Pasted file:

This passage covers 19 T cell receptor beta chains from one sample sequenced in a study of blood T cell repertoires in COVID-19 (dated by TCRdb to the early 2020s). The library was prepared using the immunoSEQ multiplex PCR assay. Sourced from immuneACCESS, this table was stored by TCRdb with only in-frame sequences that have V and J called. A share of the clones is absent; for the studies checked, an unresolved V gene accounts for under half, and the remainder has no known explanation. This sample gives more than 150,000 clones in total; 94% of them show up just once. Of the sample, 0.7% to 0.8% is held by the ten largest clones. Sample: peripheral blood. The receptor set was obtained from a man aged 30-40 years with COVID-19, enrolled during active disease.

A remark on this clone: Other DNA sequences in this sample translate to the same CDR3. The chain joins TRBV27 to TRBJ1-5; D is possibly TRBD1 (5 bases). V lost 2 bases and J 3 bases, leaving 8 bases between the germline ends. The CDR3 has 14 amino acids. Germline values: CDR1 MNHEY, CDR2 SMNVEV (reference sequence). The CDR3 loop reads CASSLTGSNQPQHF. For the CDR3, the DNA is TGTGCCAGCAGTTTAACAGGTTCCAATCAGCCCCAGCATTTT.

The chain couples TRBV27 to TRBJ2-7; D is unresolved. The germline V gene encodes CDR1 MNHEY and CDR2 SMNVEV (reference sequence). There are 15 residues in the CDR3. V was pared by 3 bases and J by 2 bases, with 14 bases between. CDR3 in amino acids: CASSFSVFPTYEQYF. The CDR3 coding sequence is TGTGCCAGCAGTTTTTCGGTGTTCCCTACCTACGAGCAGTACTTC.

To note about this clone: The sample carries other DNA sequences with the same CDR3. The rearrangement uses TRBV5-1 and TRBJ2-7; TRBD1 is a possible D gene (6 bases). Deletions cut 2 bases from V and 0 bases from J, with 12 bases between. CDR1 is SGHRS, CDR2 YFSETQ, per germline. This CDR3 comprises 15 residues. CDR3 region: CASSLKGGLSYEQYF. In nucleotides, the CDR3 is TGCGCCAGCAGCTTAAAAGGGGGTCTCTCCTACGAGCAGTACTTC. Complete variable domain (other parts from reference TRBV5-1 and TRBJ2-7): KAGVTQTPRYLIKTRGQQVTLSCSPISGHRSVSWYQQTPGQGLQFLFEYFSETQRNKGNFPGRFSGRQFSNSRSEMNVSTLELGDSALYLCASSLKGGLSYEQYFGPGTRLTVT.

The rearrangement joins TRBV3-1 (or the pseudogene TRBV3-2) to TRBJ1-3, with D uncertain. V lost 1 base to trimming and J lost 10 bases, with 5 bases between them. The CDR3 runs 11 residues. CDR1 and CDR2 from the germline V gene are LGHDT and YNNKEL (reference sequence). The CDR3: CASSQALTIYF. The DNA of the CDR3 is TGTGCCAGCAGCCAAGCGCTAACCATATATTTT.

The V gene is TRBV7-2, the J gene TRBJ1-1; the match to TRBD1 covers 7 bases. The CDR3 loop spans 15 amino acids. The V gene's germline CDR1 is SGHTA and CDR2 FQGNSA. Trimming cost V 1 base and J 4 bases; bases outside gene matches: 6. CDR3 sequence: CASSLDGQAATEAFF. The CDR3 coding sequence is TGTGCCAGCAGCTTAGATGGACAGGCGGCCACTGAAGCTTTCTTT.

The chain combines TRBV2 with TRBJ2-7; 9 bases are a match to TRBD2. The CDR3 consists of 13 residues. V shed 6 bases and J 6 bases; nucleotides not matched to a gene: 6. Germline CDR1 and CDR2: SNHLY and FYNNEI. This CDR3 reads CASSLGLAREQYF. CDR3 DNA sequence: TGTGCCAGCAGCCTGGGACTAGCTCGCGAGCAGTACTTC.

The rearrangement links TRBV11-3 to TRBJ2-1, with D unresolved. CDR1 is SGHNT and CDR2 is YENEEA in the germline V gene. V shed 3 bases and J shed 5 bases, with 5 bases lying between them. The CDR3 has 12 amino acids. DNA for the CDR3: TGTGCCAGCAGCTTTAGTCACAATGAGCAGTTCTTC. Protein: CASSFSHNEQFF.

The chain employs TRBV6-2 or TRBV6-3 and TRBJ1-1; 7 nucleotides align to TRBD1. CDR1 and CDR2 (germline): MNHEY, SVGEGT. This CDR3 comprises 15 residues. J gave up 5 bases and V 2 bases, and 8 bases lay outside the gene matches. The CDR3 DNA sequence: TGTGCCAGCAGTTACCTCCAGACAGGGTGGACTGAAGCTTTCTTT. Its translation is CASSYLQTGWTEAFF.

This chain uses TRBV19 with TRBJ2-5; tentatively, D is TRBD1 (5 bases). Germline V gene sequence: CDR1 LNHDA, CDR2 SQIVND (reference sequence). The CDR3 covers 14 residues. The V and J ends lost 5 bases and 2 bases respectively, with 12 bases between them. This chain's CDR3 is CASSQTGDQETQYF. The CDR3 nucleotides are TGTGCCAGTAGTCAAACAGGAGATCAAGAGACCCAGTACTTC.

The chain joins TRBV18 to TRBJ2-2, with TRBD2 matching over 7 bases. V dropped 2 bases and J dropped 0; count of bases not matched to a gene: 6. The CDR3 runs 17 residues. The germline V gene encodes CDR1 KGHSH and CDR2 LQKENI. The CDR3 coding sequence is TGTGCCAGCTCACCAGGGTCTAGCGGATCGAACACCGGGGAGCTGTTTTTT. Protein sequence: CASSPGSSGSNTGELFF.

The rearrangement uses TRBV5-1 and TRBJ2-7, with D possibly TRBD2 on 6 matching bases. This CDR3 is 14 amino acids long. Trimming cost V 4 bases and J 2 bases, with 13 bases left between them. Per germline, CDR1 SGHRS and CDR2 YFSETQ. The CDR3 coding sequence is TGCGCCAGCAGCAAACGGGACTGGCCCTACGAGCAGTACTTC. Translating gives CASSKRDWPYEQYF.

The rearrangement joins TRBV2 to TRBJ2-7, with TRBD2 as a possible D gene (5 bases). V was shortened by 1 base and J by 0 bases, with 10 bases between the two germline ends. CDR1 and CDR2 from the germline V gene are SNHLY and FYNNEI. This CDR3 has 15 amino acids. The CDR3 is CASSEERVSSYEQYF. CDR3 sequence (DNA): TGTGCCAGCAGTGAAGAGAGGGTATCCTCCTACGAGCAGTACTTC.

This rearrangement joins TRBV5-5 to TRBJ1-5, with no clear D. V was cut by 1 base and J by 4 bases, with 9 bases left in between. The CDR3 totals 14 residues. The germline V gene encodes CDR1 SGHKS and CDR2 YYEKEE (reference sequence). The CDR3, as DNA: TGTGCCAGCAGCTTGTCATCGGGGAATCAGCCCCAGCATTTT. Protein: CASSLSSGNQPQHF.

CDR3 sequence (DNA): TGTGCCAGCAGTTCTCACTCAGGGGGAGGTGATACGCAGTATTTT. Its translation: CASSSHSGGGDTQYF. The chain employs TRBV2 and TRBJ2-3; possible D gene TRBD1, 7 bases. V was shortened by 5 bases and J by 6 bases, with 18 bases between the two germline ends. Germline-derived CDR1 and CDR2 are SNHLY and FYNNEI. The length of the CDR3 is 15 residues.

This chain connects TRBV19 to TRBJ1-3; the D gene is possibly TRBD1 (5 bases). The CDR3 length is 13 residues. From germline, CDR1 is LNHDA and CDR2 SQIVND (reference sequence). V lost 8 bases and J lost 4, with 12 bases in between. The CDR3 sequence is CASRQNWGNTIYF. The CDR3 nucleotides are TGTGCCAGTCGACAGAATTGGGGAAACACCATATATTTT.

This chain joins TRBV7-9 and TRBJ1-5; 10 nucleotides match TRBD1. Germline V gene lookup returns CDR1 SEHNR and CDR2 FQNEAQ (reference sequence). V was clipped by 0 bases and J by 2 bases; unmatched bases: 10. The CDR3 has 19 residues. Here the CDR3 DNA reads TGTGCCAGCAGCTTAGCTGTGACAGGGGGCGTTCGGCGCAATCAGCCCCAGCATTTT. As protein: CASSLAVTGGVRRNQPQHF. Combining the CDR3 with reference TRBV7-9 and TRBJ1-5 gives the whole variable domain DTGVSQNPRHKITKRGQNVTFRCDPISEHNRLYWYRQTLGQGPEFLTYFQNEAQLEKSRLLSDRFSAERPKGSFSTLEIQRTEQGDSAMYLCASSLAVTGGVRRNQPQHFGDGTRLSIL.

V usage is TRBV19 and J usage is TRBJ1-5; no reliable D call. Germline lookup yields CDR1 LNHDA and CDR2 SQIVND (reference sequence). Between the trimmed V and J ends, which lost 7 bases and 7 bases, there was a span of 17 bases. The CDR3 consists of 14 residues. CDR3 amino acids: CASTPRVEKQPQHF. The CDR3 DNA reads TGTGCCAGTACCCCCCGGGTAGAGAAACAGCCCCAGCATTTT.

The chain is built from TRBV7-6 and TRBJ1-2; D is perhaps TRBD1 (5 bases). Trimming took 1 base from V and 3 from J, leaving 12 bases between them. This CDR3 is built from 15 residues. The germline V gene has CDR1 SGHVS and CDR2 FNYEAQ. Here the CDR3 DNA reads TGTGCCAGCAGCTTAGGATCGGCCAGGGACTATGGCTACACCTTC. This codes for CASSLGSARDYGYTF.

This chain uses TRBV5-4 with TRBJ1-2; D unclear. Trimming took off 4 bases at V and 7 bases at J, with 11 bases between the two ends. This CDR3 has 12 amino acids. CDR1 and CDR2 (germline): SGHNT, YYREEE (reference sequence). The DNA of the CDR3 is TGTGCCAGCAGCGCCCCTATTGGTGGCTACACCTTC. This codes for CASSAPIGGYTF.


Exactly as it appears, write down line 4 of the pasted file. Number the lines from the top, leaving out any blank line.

To note about this clone: The sample carries other DNA sequences with the same CDR3. The rearrangement uses TRBV5-1 and TRBJ2-7; TRBD1 is a possible D gene (6 bases). Deletions cut 2 bases from V and 0 bases from J, with 12 bases between. CDR1 is SGHRS, CDR2 YFSETQ, per germline. This CDR3 comprises 15 residues. CDR3 region: CASSLKGGLSYEQYF. In nucleotides, the CDR3 is TGCGCCAGCAGCTTAAAAGGGGGTCTCTCCTACGAGCAGTACTTC. Complete variable domain (other parts from reference TRBV5-1 and TRBJ2-7): KAGVTQTPRYLIKTRGQQVTLSCSPISGHRSVSWYQQTPGQGLQFLFEYFSETQRNKGNFPGRFSGRQFSNSRSEMNVSTLELGDSALYLCASSLKGGLSYEQYFGPGTRLTVT.